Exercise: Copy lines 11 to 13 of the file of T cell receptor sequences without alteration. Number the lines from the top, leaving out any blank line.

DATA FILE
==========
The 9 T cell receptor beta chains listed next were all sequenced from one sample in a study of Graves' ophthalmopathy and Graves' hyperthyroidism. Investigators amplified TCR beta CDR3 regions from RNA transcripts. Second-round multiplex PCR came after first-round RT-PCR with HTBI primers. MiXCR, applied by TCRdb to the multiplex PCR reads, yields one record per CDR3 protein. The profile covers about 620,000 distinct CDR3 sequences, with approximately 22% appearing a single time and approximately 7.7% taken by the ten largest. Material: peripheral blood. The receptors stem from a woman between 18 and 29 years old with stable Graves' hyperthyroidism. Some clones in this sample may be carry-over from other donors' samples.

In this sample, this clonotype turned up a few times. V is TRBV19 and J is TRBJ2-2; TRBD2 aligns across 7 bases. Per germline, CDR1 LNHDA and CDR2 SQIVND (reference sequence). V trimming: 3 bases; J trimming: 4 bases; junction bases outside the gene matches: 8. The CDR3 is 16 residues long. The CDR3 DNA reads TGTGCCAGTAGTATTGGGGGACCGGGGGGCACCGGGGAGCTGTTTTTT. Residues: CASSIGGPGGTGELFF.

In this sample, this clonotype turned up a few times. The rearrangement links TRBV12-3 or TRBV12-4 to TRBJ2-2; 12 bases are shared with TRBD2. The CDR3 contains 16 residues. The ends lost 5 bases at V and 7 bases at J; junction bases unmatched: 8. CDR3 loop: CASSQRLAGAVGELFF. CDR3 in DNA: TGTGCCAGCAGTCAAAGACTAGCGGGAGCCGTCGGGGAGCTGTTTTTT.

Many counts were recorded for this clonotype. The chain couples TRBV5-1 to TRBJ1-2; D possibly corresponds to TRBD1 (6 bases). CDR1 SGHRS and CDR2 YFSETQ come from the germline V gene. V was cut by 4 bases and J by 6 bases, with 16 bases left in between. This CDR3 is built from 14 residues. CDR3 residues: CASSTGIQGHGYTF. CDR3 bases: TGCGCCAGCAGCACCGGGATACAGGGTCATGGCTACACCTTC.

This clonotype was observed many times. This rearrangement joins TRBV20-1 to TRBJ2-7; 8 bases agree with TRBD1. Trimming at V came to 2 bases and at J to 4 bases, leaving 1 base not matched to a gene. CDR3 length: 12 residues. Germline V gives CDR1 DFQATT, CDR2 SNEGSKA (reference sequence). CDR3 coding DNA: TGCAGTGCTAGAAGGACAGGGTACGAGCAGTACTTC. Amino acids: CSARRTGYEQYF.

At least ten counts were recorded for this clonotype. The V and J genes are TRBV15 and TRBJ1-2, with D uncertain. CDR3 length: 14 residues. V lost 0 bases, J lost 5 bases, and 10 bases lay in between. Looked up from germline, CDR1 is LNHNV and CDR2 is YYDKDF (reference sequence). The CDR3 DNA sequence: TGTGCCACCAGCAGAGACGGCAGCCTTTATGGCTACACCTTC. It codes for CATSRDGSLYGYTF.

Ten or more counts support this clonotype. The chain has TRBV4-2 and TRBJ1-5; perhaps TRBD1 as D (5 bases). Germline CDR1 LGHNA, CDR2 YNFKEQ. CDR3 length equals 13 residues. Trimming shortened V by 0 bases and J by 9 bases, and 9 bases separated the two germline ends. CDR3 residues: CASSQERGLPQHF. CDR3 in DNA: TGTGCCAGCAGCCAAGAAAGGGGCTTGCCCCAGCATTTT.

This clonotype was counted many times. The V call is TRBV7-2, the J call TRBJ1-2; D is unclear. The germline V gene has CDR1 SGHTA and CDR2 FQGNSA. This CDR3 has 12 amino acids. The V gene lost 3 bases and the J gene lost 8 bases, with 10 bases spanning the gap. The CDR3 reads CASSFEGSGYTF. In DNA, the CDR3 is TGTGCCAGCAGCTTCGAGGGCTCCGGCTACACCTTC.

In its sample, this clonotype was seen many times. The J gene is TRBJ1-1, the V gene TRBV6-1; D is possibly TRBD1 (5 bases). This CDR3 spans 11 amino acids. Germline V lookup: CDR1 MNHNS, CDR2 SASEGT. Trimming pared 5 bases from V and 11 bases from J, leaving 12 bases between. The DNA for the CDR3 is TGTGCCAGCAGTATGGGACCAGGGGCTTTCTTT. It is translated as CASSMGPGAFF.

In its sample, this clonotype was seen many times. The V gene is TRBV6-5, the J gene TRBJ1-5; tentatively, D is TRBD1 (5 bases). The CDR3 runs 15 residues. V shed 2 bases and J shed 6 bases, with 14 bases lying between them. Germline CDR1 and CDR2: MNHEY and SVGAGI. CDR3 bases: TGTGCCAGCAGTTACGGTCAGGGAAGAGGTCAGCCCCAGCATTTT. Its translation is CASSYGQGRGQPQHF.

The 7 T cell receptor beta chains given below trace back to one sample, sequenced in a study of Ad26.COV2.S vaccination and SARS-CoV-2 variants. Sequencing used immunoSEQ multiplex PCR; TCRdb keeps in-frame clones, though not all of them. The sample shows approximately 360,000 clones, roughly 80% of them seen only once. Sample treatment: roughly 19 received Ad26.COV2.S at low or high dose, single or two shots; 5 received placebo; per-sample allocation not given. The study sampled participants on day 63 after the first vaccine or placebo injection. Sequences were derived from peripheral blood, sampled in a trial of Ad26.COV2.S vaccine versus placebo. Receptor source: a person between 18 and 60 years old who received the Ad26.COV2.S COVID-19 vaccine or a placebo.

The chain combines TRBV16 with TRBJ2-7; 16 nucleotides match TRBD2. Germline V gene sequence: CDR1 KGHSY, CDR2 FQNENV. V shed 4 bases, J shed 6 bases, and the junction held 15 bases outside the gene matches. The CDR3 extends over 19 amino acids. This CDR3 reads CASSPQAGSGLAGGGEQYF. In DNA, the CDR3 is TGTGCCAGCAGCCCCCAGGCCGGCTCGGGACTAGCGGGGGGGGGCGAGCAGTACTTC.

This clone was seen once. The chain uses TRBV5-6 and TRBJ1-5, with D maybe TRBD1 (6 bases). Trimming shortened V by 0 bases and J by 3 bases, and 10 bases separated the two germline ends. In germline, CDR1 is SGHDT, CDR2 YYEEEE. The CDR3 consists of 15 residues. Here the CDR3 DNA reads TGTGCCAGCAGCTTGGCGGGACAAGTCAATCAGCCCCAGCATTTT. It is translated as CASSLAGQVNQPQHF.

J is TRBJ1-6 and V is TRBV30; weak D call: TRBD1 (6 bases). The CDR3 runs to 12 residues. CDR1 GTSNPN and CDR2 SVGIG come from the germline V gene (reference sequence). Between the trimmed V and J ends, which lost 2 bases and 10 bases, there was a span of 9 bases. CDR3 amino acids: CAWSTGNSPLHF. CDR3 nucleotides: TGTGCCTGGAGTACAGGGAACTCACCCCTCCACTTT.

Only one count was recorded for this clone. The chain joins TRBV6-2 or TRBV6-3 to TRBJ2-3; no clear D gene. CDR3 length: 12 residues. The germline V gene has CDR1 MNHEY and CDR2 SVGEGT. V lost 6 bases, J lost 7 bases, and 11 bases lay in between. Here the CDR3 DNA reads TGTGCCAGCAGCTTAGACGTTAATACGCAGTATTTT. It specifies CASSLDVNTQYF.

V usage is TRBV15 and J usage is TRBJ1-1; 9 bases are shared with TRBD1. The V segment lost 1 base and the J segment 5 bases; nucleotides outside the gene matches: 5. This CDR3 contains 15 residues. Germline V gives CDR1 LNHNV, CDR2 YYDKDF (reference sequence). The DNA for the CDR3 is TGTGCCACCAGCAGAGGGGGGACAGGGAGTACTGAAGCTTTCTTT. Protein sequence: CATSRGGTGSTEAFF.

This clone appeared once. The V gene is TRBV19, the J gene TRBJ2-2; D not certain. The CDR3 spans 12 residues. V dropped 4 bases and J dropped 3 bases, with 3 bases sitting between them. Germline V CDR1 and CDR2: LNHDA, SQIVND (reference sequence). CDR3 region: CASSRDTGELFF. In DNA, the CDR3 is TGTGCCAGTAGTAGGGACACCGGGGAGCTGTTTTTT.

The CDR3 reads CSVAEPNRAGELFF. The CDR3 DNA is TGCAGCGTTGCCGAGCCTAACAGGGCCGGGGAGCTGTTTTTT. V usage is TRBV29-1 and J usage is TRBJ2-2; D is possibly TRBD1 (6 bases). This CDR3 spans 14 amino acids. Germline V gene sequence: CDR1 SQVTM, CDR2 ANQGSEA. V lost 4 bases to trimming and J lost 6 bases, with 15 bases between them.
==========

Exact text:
The 7 T cell receptor beta chains given below trace back to one sample, sequenced in a study of Ad26.COV2.S vaccination and SARS-CoV-2 variants. Sequencing used immunoSEQ multiplex PCR; TCRdb keeps in-frame clones, though not all of them. The sample shows approximately 360,000 clones, roughly 80% of them seen only once. Sample treatment: roughly 19 received Ad26.COV2.S at low or high dose, single or two shots; 5 received placebo; per-sample allocation not given. The study sampled participants on day 63 after the first vaccine or placebo injection. Sequences were derived from peripheral blood, sampled in a trial of Ad26.COV2.S vaccine versus placebo. Receptor source: a person between 18 and 60 years old who received the Ad26.COV2.S COVID-19 vaccine or a placebo.

The chain combines TRBV16 with TRBJ2-7; 16 nucleotides match TRBD2. Germline V gene sequence: CDR1 KGHSY, CDR2 FQNENV. V shed 4 bases, J shed 6 bases, and the junction held 15 bases outside the gene matches. The CDR3 extends over 19 amino acids. This CDR3 reads CASSPQAGSGLAGGGEQYF. In DNA, the CDR3 is TGTGCCAGCAGCCCCCAGGCCGGCTCGGGACTAGCGGGGGGGGGCGAGCAGTACTTC.

This clone was seen once. The chain uses TRBV5-6 and TRBJ1-5, with D maybe TRBD1 (6 bases). Trimming shortened V by 0 bases and J by 3 bases, and 10 bases separated the two germline ends. In germline, CDR1 is SGHDT, CDR2 YYEEEE. The CDR3 consists of 15 residues. Here the CDR3 DNA reads TGTGCCAGCAGCTTGGCGGGACAAGTCAATCAGCCCCAGCATTTT. It is translated as CASSLAGQVNQPQHF.